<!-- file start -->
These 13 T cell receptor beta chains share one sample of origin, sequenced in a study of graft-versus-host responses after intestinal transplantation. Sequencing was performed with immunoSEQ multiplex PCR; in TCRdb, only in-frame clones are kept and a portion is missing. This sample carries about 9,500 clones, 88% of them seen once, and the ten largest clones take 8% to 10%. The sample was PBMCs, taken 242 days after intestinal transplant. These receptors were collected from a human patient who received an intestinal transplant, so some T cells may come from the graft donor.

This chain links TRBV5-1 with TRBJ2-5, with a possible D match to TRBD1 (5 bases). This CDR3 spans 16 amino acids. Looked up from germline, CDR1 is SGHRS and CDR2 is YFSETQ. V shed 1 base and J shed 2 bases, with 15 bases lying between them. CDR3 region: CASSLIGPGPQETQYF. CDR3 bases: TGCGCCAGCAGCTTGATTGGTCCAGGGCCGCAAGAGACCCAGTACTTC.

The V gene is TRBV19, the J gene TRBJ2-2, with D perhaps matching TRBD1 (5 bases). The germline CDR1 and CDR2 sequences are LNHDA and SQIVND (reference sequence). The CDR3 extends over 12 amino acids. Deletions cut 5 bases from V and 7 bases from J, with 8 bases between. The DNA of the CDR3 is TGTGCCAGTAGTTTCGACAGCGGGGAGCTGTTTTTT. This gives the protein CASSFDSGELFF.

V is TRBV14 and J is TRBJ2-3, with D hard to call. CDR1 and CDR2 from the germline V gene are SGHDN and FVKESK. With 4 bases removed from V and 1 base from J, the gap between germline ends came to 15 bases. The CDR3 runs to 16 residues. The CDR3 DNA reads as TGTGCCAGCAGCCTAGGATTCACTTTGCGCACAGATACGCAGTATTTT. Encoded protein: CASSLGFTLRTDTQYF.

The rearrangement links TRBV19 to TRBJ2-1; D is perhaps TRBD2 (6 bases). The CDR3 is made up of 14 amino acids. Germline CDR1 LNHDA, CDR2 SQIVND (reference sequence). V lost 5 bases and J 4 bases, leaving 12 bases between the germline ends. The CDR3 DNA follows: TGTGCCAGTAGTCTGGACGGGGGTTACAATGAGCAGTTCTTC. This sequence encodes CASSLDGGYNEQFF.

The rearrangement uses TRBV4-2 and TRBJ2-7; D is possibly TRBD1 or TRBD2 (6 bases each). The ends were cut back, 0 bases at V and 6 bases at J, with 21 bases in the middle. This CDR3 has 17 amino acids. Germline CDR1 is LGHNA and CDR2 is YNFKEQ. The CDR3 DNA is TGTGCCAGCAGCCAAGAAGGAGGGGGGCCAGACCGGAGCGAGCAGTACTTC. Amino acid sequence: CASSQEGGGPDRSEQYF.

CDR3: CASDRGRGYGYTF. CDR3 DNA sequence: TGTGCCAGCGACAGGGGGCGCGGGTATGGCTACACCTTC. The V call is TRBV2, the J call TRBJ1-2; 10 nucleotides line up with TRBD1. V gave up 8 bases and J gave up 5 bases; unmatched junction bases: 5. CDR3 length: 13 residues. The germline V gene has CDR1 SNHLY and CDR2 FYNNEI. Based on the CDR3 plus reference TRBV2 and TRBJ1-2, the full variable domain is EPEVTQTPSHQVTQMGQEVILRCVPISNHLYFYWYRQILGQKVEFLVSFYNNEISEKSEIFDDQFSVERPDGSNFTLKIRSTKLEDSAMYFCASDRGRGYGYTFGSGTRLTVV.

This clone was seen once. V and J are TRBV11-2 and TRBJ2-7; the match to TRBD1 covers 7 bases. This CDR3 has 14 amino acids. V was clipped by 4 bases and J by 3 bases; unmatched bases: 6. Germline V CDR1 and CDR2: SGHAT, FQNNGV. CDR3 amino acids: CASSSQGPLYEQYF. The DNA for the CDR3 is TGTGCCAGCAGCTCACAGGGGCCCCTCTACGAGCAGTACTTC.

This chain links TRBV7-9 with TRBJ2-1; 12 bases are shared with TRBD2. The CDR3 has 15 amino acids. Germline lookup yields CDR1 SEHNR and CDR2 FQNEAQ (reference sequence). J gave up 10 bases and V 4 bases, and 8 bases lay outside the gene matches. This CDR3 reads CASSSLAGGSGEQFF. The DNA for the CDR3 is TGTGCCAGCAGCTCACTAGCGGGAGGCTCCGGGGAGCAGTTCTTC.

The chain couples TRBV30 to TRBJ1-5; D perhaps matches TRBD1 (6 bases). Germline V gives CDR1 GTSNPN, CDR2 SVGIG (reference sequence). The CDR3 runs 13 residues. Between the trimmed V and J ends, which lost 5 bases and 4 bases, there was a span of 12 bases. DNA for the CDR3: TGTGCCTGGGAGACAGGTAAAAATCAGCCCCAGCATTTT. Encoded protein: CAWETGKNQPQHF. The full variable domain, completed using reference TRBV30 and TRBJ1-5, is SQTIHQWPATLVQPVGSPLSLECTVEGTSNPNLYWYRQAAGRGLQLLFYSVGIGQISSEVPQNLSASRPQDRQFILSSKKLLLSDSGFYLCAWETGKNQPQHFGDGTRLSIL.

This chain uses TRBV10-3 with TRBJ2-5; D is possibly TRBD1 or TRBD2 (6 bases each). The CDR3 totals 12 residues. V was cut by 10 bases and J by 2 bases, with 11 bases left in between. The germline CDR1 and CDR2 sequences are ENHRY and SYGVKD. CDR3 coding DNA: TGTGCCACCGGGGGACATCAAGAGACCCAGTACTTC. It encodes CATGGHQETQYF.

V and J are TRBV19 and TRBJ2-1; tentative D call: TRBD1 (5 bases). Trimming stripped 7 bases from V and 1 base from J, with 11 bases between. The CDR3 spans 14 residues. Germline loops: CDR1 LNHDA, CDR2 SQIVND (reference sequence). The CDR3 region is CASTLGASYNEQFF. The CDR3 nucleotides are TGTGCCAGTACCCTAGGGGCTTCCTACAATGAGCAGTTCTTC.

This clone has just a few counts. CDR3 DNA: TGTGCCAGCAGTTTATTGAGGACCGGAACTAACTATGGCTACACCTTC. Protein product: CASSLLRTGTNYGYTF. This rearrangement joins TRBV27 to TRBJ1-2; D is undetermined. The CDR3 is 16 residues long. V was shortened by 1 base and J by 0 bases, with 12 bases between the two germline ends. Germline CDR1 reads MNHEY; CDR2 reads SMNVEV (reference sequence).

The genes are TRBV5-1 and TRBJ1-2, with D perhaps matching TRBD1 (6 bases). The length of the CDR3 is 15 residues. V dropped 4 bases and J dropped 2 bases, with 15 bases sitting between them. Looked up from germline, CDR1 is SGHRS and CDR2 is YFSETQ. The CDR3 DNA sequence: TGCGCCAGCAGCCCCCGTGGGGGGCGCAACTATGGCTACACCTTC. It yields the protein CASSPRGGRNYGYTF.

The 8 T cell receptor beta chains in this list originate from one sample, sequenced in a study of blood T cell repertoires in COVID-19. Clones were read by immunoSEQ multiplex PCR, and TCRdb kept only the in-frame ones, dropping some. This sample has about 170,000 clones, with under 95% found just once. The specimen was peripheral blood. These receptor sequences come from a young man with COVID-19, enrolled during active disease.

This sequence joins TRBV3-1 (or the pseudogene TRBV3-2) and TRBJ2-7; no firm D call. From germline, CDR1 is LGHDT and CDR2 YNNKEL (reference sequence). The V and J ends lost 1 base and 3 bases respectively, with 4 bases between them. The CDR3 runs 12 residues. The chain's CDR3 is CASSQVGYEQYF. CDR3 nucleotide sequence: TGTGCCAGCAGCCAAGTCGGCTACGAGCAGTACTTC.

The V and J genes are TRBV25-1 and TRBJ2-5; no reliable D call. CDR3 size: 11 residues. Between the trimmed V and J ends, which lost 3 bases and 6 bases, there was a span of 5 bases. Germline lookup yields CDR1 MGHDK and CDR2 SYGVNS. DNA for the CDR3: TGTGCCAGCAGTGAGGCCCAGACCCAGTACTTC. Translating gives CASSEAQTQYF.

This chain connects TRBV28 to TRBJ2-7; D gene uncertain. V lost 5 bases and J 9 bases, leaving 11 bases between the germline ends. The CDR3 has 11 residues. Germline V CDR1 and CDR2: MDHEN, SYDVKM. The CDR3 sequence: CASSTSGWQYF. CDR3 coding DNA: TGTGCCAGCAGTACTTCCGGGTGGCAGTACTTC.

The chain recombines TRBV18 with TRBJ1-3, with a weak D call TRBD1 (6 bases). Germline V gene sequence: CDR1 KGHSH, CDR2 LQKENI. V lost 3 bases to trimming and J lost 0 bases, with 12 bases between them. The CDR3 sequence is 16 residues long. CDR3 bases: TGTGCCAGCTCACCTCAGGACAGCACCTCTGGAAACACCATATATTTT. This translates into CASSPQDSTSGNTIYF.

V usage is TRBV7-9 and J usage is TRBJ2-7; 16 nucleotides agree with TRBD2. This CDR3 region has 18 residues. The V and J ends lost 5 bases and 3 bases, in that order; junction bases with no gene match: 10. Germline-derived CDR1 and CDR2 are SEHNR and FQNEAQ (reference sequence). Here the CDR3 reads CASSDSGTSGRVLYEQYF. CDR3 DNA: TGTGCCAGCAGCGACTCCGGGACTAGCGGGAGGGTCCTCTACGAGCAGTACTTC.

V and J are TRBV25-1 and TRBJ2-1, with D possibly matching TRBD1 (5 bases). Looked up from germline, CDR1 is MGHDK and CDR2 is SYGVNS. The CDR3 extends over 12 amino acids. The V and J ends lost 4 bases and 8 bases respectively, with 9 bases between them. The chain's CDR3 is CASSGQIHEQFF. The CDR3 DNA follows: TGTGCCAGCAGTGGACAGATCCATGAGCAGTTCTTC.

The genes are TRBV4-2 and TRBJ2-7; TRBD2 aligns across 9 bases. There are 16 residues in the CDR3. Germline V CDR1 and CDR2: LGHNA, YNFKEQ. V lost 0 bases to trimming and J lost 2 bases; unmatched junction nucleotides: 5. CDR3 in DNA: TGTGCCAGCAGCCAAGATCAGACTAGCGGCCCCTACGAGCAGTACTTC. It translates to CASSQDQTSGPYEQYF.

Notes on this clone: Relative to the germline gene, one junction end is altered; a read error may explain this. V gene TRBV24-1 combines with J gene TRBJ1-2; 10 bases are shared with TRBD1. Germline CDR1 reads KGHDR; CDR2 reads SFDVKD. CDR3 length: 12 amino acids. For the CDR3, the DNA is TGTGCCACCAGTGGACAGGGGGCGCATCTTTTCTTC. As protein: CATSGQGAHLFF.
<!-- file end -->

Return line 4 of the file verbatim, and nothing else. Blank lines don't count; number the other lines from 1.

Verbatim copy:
V is TRBV14 and J is TRBJ2-3, with D hard to call. CDR1 and CDR2 from the germline V gene are SGHDN and FVKESK. With 4 bases removed from V and 1 base from J, the gap between germline ends came to 15 bases. The CDR3 runs to 16 residues. The CDR3 DNA reads as TGTGCCAGCAGCCTAGGATTCACTTTGCGCACAGATACGCAGTATTTT. Encoded protein: CASSLGFTLRTDTQYF.